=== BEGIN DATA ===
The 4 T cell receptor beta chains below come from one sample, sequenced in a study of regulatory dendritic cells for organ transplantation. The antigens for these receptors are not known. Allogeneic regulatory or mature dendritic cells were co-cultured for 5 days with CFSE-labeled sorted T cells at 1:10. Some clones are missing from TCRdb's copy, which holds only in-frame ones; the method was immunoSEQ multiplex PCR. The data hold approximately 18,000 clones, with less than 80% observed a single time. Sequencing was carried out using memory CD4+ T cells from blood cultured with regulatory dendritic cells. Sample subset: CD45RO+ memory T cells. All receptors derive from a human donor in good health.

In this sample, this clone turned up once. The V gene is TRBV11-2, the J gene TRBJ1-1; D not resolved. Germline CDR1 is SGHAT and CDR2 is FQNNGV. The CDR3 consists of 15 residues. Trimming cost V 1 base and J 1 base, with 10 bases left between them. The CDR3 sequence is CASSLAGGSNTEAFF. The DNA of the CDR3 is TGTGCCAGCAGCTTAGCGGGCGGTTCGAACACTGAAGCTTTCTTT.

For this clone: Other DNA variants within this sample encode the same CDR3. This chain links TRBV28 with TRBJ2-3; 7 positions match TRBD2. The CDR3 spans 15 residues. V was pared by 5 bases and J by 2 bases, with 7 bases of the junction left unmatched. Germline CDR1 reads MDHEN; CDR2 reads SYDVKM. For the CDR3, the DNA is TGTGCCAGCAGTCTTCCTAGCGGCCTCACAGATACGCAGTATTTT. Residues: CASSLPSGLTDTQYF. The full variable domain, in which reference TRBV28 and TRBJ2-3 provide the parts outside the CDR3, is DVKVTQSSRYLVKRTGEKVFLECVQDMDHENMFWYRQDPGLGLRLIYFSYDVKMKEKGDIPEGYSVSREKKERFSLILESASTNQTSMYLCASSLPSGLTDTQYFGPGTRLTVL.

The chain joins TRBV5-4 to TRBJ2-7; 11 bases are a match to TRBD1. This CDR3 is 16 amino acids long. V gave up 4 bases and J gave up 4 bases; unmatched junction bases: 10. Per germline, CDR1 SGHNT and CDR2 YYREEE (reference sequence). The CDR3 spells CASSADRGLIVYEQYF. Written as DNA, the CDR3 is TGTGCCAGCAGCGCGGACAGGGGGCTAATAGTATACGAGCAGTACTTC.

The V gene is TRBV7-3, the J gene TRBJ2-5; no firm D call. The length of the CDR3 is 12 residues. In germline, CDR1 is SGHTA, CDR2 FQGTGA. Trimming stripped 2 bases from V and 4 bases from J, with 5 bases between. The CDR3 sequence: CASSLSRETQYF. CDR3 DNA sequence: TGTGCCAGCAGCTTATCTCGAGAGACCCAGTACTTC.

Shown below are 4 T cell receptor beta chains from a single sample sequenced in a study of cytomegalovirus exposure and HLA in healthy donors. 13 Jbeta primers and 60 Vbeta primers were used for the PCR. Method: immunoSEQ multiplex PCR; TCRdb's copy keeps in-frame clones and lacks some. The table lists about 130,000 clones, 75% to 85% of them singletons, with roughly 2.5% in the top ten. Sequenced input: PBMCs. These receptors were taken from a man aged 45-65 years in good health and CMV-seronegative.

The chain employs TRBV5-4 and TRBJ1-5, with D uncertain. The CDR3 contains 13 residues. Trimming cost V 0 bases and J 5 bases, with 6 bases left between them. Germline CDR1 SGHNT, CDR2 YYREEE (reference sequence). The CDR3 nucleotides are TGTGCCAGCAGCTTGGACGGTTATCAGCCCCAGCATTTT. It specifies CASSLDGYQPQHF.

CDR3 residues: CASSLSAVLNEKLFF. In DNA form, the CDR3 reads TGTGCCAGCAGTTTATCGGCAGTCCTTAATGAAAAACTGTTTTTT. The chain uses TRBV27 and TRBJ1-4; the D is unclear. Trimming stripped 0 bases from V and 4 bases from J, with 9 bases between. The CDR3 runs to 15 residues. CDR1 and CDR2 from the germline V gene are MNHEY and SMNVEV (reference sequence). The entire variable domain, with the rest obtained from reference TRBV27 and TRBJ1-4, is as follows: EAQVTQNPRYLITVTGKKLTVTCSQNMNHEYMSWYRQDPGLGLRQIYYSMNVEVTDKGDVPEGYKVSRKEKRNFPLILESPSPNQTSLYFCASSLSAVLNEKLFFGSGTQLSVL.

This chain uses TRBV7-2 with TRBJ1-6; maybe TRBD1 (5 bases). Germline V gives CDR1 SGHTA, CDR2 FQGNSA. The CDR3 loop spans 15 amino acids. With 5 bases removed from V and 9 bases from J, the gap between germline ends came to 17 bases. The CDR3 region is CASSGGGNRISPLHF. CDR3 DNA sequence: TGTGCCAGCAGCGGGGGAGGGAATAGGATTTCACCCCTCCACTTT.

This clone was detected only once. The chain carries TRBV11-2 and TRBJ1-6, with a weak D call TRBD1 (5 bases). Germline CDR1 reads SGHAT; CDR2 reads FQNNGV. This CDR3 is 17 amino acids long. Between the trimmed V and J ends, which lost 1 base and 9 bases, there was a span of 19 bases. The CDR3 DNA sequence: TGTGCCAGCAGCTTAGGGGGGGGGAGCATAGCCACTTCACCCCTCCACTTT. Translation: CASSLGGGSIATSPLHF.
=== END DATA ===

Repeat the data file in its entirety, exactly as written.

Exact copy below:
The 4 T cell receptor beta chains below come from one sample, sequenced in a study of regulatory dendritic cells for organ transplantation. The antigens for these receptors are not known. Allogeneic regulatory or mature dendritic cells were co-cultured for 5 days with CFSE-labeled sorted T cells at 1:10. Some clones are missing from TCRdb's copy, which holds only in-frame ones; the method was immunoSEQ multiplex PCR. The data hold approximately 18,000 clones, with less than 80% observed a single time. Sequencing was carried out using memory CD4+ T cells from blood cultured with regulatory dendritic cells. Sample subset: CD45RO+ memory T cells. All receptors derive from a human donor in good health.

In this sample, this clone turned up once. The V gene is TRBV11-2, the J gene TRBJ1-1; D not resolved. Germline CDR1 is SGHAT and CDR2 is FQNNGV. The CDR3 consists of 15 residues. Trimming cost V 1 base and J 1 base, with 10 bases left between them. The CDR3 sequence is CASSLAGGSNTEAFF. The DNA of the CDR3 is TGTGCCAGCAGCTTAGCGGGCGGTTCGAACACTGAAGCTTTCTTT.

For this clone: Other DNA variants within this sample encode the same CDR3. This chain links TRBV28 with TRBJ2-3; 7 positions match TRBD2. The CDR3 spans 15 residues. V was pared by 5 bases and J by 2 bases, with 7 bases of the junction left unmatched. Germline CDR1 reads MDHEN; CDR2 reads SYDVKM. For the CDR3, the DNA is TGTGCCAGCAGTCTTCCTAGCGGCCTCACAGATACGCAGTATTTT. Residues: CASSLPSGLTDTQYF. The full variable domain, in which reference TRBV28 and TRBJ2-3 provide the parts outside the CDR3, is DVKVTQSSRYLVKRTGEKVFLECVQDMDHENMFWYRQDPGLGLRLIYFSYDVKMKEKGDIPEGYSVSREKKERFSLILESASTNQTSMYLCASSLPSGLTDTQYFGPGTRLTVL.

The chain joins TRBV5-4 to TRBJ2-7; 11 bases are a match to TRBD1. This CDR3 is 16 amino acids long. V gave up 4 bases and J gave up 4 bases; unmatched junction bases: 10. Per germline, CDR1 SGHNT and CDR2 YYREEE (reference sequence). The CDR3 spells CASSADRGLIVYEQYF. Written as DNA, the CDR3 is TGTGCCAGCAGCGCGGACAGGGGGCTAATAGTATACGAGCAGTACTTC.

The V gene is TRBV7-3, the J gene TRBJ2-5; no firm D call. The length of the CDR3 is 12 residues. In germline, CDR1 is SGHTA, CDR2 FQGTGA. Trimming stripped 2 bases from V and 4 bases from J, with 5 bases between. The CDR3 sequence: CASSLSRETQYF. CDR3 DNA sequence: TGTGCCAGCAGCTTATCTCGAGAGACCCAGTACTTC.

Shown below are 4 T cell receptor beta chains from a single sample sequenced in a study of cytomegalovirus exposure and HLA in healthy donors. 13 Jbeta primers and 60 Vbeta primers were used for the PCR. Method: immunoSEQ multiplex PCR; TCRdb's copy keeps in-frame clones and lacks some. The table lists about 130,000 clones, 75% to 85% of them singletons, with roughly 2.5% in the top ten. Sequenced input: PBMCs. These receptors were taken from a man aged 45-65 years in good health and CMV-seronegative.

The chain employs TRBV5-4 and TRBJ1-5, with D uncertain. The CDR3 contains 13 residues. Trimming cost V 0 bases and J 5 bases, with 6 bases left between them. Germline CDR1 SGHNT, CDR2 YYREEE (reference sequence). The CDR3 nucleotides are TGTGCCAGCAGCTTGGACGGTTATCAGCCCCAGCATTTT. It specifies CASSLDGYQPQHF.

CDR3 residues: CASSLSAVLNEKLFF. In DNA form, the CDR3 reads TGTGCCAGCAGTTTATCGGCAGTCCTTAATGAAAAACTGTTTTTT. The chain uses TRBV27 and TRBJ1-4; the D is unclear. Trimming stripped 0 bases from V and 4 bases from J, with 9 bases between. The CDR3 runs to 15 residues. CDR1 and CDR2 from the germline V gene are MNHEY and SMNVEV (reference sequence). The entire variable domain, with the rest obtained from reference TRBV27 and TRBJ1-4, is as follows: EAQVTQNPRYLITVTGKKLTVTCSQNMNHEYMSWYRQDPGLGLRQIYYSMNVEVTDKGDVPEGYKVSRKEKRNFPLILESPSPNQTSLYFCASSLSAVLNEKLFFGSGTQLSVL.

This chain uses TRBV7-2 with TRBJ1-6; maybe TRBD1 (5 bases). Germline V gives CDR1 SGHTA, CDR2 FQGNSA. The CDR3 loop spans 15 amino acids. With 5 bases removed from V and 9 bases from J, the gap between germline ends came to 17 bases. The CDR3 region is CASSGGGNRISPLHF. CDR3 DNA sequence: TGTGCCAGCAGCGGGGGAGGGAATAGGATTTCACCCCTCCACTTT.

This clone was detected only once. The chain carries TRBV11-2 and TRBJ1-6, with a weak D call TRBD1 (5 bases). Germline CDR1 reads SGHAT; CDR2 reads FQNNGV. This CDR3 is 17 amino acids long. Between the trimmed V and J ends, which lost 1 base and 9 bases, there was a span of 19 bases. The CDR3 DNA sequence: TGTGCCAGCAGCTTAGGGGGGGGGAGCATAGCCACTTCACCCCTCCACTTT. Translation: CASSLGGGSIATSPLHF.